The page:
Wed., June 18, 2014 3:41am (EDT)

Wellons Execution Goes Off Mostly Without A Hitch
By Adam Ragusea
Updated: 1 month ago

MACON, Ga.  —  
Death penalty protesters and friends of Marcus Wellons are told of his 11:56 pm execution a little after midnight at the Georgia Diagnostic Prison near Jackson, GA. Grant Blankenship/Georgia Public Broadcasting
Death penalty protesters and friends of Marcus Wellons are told of his 11:56 pm execution a little after midnight at the Georgia Diagnostic Prison near Jackson, GA. Grant Blankenship/Georgia Public Broadcasting
Georgia's first execution with its new secret source of lethal injection drugs went mostly as planned Tuesday night, despite concerns that it would be a repeat of a botched execution in Oklahoma seven weeks ago.

The execution of 59-year-old Marcus Wellons began at 10:41 p.m. at the Georgia Diagnostic and Classification Center in Jackson, and he was declared dead at 11:56, said Georgia Department of Corrections spokesperson Gwendolyn Hogan.

Atlanta Journal-Constitution reporter Rhonda Cook, a veteran execution observer who functioned as a media witness outside the death chamber Tuesday, said it did take a long time for Wellons to die, but he didn't seem to suffer.

"You could see him breathing through his mouth, and he twitched once. He raised his head once, but otherwise there was no sound coming from him," Cook said.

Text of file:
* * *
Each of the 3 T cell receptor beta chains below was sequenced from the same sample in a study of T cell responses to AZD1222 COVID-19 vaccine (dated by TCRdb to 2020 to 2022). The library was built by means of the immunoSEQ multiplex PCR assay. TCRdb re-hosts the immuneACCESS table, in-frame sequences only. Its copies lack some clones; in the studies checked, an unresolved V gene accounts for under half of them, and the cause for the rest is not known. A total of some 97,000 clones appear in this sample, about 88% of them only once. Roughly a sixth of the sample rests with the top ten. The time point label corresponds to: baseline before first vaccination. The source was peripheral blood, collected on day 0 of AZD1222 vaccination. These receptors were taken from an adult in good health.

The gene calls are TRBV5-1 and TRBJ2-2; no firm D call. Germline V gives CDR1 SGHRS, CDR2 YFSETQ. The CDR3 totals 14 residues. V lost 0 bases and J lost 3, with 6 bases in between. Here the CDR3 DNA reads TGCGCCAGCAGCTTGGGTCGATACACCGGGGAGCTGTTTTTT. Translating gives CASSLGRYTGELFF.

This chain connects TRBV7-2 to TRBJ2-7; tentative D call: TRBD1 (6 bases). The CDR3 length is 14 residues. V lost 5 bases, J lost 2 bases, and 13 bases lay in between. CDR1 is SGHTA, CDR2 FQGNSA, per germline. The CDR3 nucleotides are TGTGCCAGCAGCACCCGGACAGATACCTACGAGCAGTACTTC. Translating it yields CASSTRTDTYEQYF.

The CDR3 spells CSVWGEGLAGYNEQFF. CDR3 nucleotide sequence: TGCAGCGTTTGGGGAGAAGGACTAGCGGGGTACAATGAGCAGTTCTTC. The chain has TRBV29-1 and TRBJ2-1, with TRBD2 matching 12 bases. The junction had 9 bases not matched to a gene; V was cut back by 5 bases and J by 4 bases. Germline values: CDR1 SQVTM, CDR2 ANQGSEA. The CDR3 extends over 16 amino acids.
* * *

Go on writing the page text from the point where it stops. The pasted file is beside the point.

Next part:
In contrast, Oklahoma prisoner Clayton Lockett died in less time, but groaned and writhed during his April 29 execution.

Both Georgia and Oklahoma have controversial new laws that shield the identity of their lethal injection drug suppliers.

Without knowing where the drugs are coming from, lawyers for the condemned say they can't verify whether the execution will be unconstitutionally cruel.

Prison officials in more than a dozen states say drug makers are no longer willing to supply lethal injections unless their companies can remain anonymous.

Associated Press reporter Kate Brumback, who also witnessed the execution, corroborated Cook's observations about Wellons' death.

"He was very still, he showed no sign of movement," Brumback said. "He had his eyes closed the whole time."

In an unusual twist, however, one of the prison guards fainted toward the end of the procedure.

"There are two officers in the death chamber," said Cook. "There's a nurse in there as well, and she was mouthing something. I'm guessing she was asking, 'Are you ok?' And the next thing you see, some people on the side of the room moving, and he falls forward."

Brumback said she was told by a prison official that the guard who passed out had witnessed many executions before without incident.

Wellons was declared dead almost five hours after his execution was originally schedule to begin.

People inside and outside the prison waited while a last-minute request from Wellons' lawyers to have the U.S. Supreme Court intervene was considered and ultimately rejected by the court.

A small group of anti-death penalty protesters sang hymns in the roped-off protest area outside the prison, including Atlanta's Episcopal Bishop Rob Wright.

"Are we saying that there's a crime so heinous where people don't deserve to live? And if that is the case, please show me that in the gospel of Jesus Christ," Wright said.

Wellons was convicted in 1993 of the 1989 rape and murder of 15-year-old India Roberts. The two were neighbors in Cobb County at the time.